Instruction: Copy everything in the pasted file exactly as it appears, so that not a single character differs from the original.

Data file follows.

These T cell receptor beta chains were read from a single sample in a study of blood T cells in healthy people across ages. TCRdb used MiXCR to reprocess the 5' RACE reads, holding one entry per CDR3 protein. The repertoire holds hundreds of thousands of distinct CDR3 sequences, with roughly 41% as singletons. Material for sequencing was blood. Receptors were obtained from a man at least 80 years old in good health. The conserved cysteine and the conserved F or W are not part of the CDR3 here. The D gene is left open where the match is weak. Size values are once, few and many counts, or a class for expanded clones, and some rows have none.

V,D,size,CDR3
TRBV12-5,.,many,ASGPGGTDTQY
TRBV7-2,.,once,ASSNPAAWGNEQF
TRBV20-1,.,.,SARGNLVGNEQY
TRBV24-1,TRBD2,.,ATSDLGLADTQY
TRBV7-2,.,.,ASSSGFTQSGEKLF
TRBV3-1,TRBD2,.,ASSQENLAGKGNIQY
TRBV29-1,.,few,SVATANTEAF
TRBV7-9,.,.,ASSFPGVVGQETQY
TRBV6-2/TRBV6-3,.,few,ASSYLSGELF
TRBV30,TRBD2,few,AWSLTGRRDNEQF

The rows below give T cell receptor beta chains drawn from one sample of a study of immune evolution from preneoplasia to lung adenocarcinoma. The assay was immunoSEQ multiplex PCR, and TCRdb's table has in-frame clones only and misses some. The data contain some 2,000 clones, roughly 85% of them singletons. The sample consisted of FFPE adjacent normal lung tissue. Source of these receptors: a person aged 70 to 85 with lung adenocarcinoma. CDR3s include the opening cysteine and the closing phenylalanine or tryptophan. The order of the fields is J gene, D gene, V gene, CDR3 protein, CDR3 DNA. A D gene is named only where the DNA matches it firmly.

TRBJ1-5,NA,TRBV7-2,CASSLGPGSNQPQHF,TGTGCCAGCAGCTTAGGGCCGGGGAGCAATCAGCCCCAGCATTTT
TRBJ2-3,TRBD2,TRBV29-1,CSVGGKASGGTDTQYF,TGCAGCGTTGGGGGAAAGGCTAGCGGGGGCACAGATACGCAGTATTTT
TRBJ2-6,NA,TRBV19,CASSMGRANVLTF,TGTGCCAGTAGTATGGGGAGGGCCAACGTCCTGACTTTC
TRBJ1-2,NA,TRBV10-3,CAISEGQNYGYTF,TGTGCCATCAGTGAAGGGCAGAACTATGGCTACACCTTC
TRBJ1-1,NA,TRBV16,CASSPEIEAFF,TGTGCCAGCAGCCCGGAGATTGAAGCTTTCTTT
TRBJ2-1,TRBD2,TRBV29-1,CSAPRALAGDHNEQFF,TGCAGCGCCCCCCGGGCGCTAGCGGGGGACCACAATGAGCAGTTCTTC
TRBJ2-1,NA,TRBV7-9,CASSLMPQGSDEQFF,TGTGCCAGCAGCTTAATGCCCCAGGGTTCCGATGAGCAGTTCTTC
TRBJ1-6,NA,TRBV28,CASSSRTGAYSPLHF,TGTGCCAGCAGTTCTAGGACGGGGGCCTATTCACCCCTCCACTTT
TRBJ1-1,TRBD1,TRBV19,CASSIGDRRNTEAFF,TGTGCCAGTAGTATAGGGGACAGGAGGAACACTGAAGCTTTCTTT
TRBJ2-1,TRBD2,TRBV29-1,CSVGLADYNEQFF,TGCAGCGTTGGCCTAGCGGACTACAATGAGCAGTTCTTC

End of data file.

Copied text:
These T cell receptor beta chains were read from a single sample in a study of blood T cells in healthy people across ages. TCRdb used MiXCR to reprocess the 5' RACE reads, holding one entry per CDR3 protein. The repertoire holds hundreds of thousands of distinct CDR3 sequences, with roughly 41% as singletons. Material for sequencing was blood. Receptors were obtained from a man at least 80 years old in good health. The conserved cysteine and the conserved F or W are not part of the CDR3 here. The D gene is left open where the match is weak. Size values are once, few and many counts, or a class for expanded clones, and some rows have none.

V,D,size,CDR3
TRBV12-5,.,many,ASGPGGTDTQY
TRBV7-2,.,once,ASSNPAAWGNEQF
TRBV20-1,.,.,SARGNLVGNEQY
TRBV24-1,TRBD2,.,ATSDLGLADTQY
TRBV7-2,.,.,ASSSGFTQSGEKLF
TRBV3-1,TRBD2,.,ASSQENLAGKGNIQY
TRBV29-1,.,few,SVATANTEAF
TRBV7-9,.,.,ASSFPGVVGQETQY
TRBV6-2/TRBV6-3,.,few,ASSYLSGELF
TRBV30,TRBD2,few,AWSLTGRRDNEQF

The rows below give T cell receptor beta chains drawn from one sample of a study of immune evolution from preneoplasia to lung adenocarcinoma. The assay was immunoSEQ multiplex PCR, and TCRdb's table has in-frame clones only and misses some. The data contain some 2,000 clones, roughly 85% of them singletons. The sample consisted of FFPE adjacent normal lung tissue. Source of these receptors: a person aged 70 to 85 with lung adenocarcinoma. CDR3s include the opening cysteine and the closing phenylalanine or tryptophan. The order of the fields is J gene, D gene, V gene, CDR3 protein, CDR3 DNA. A D gene is named only where the DNA matches it firmly.

TRBJ1-5,NA,TRBV7-2,CASSLGPGSNQPQHF,TGTGCCAGCAGCTTAGGGCCGGGGAGCAATCAGCCCCAGCATTTT
TRBJ2-3,TRBD2,TRBV29-1,CSVGGKASGGTDTQYF,TGCAGCGTTGGGGGAAAGGCTAGCGGGGGCACAGATACGCAGTATTTT
TRBJ2-6,NA,TRBV19,CASSMGRANVLTF,TGTGCCAGTAGTATGGGGAGGGCCAACGTCCTGACTTTC
TRBJ1-2,NA,TRBV10-3,CAISEGQNYGYTF,TGTGCCATCAGTGAAGGGCAGAACTATGGCTACACCTTC
TRBJ1-1,NA,TRBV16,CASSPEIEAFF,TGTGCCAGCAGCCCGGAGATTGAAGCTTTCTTT
TRBJ2-1,TRBD2,TRBV29-1,CSAPRALAGDHNEQFF,TGCAGCGCCCCCCGGGCGCTAGCGGGGGACCACAATGAGCAGTTCTTC
TRBJ2-1,NA,TRBV7-9,CASSLMPQGSDEQFF,TGTGCCAGCAGCTTAATGCCCCAGGGTTCCGATGAGCAGTTCTTC
TRBJ1-6,NA,TRBV28,CASSSRTGAYSPLHF,TGTGCCAGCAGTTCTAGGACGGGGGCCTATTCACCCCTCCACTTT
TRBJ1-1,TRBD1,TRBV19,CASSIGDRRNTEAFF,TGTGCCAGTAGTATAGGGGACAGGAGGAACACTGAAGCTTTCTTT
TRBJ2-1,TRBD2,TRBV29-1,CSVGLADYNEQFF,TGCAGCGTTGGCCTAGCGGACTACAATGAGCAGTTCTTC